Taxes threat to further Norwegian oil development

Development of a large hydrocarbon resource in the Barents sea north of the Norwegian mainland are under threat after Statoil said new tax rules would make development of the relevant fields uneconomical.

The Norwegian government has put forward proposals that mean that Statoil must review its assumptions in areas such as margins, if it were to push ahead with development of its Johan Castberg project.

“The Norwegian government has recently proposed reduced uplift in the petroleum tax system, which reduces the attractiveness of future projects, particularly marginal fields and fields which require new infrastructure. This has made it necessary to review the Johan Castberg project,” said Øystein Michelsen, Statoil’s executive vice president for development and production in Norway.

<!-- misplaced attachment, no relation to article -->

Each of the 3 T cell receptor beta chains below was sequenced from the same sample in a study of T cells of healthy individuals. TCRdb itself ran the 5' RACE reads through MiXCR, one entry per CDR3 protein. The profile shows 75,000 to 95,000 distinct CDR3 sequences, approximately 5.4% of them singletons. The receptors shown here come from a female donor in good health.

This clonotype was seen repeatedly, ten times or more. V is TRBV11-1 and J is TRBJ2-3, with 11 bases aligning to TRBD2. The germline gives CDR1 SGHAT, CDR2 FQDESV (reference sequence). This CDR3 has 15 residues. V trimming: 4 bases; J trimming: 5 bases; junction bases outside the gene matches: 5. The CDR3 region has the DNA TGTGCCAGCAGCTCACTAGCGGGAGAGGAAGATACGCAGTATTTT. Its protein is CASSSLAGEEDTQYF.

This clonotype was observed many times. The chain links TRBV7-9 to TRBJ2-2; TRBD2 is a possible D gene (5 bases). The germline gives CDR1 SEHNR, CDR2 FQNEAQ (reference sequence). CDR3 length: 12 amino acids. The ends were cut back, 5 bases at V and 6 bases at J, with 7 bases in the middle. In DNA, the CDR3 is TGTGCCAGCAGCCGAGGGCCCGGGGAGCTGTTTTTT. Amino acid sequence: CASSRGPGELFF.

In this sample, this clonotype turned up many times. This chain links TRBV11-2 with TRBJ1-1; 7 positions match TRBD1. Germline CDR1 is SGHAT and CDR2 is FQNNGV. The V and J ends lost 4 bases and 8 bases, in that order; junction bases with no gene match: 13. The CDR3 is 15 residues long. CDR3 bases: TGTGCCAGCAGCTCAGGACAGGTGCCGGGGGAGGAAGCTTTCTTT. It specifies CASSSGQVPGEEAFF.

Johan Castberg is located 240 kilometres north-west of Hammerfest in Norway. The field consists of the Skrugard discovery from 2011 and Havis, which was discovered in 2012. Preliminary volume estimates are in the range of 400-600 million barrels of oil, Statoil said.

Currently the oil company is engaged in drilling at four exploratory sites in Johan Castberg, as part of developing a more robust argument for further development of the field.

The problem for Statoil and others is the proposals to amend tax rules that would effectively raise another NOK70bn from the industry from now until 2050, according to reports from Norway.




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